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How Does Diversity Without Inclusion Affect an Organisation

When we talk about leadership, the first few words that come to our mind would be “helping beautify others,” and “making an impact.” Once a person attains a leadership position, their prime intention would be to make a difference.

How Does Diversity Without Inclusion Affect an Organisation

 

A well-articulated diversity agenda has consistently been the focus of organisations that have made remarkable progress in their D&I journey. For a long time, diversity in Indian workplaces was defined through the gender lens. Workforce diversity also includes generational, cultural, religious, racial and geographical diversities. In the initial stages, an organisation focuses on initiatives and the focus shifts to model behaviours as the mission progresses.

In the efforts to become equal opportunity institutions, organizations place a strong emphasis on diversity and inclusivity, which is consistent with their values and culture. Brainstorming of D&I goals needs to happen at the top level. Setting realistic goals together and being open to feedback at all times are essential practices for instituting and achieving D&I goals faster.

What is diversity without inclusion?

Diversity without embracing inclusivity is a sure recipe for disaster. For instance, the possible outcomes would be a struggle for power, harassment and assigning “gender roles” within a work environment intentionally or otherwise. A diverse pool of employees contributes extremely well to creative and “out of the box” thinking with their diverse experiences and socio-economic backgrounds. If the ideas are criticised and rejected without any discussion by the team leaders, diversity becomes pointless. Diversity is nurtured only in an inclusive environment.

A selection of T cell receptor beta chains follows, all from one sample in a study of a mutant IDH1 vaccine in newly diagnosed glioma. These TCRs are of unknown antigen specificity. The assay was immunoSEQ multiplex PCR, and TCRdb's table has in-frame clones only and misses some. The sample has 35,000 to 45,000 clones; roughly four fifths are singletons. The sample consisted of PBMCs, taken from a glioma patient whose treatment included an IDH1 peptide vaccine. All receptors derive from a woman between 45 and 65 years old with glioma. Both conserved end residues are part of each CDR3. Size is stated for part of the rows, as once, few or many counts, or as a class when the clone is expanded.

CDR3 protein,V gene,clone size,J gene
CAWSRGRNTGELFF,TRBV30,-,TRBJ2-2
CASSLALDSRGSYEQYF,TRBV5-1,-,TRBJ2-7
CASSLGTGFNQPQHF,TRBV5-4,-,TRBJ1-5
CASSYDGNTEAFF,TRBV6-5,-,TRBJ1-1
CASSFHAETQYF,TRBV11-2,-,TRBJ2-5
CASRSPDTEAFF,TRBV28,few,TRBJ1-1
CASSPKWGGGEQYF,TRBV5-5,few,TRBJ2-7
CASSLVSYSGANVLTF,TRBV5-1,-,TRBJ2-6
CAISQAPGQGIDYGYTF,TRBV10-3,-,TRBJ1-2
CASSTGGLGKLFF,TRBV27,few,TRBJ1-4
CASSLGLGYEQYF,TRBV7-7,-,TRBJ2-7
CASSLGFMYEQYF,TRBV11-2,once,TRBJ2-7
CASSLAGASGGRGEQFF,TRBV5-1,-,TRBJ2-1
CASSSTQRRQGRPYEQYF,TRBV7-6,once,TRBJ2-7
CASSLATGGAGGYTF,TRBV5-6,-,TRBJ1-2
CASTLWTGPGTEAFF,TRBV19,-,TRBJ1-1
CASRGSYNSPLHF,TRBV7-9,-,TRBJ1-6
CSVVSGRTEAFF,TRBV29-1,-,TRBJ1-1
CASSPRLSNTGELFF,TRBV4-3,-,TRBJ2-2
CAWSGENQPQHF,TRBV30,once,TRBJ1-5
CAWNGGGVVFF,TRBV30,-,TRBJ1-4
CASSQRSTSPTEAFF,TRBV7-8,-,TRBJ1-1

In a nutshell, true inclusion is when all people from diverse backgrounds feel accepted, valued and respected. Diversity is like preparing an elaborate menu for a dinner party without considering the guests’ preferences. Inclusion is when everybody gets to enjoy the feast. There is no point boasting of a diverse workforce if each of those employees does not feel included. The feeling of non-inclusiveness arises from various factors. A few reasons are lack of awareness and exposure, personal bias, or the unwillingness to be open-minded and welcoming.

Tips to improve inclusion

Inclusion is largely dependent on the company culture and the responsibility of shaping the organisational culture is on the senior leaders.

i.        Create awareness

The seniors form the connection between the management and the employees. Hence the first step towards improving inclusion is to educate the senior leaders. Many a time, one’s personal biases come in the way of inclusive behaviour. Such unconscious judgements can be overcome with education and proper training. Regular D & I training and sensitization programs are increasingly becoming an integral part of the corporate policies of many Indian organisations.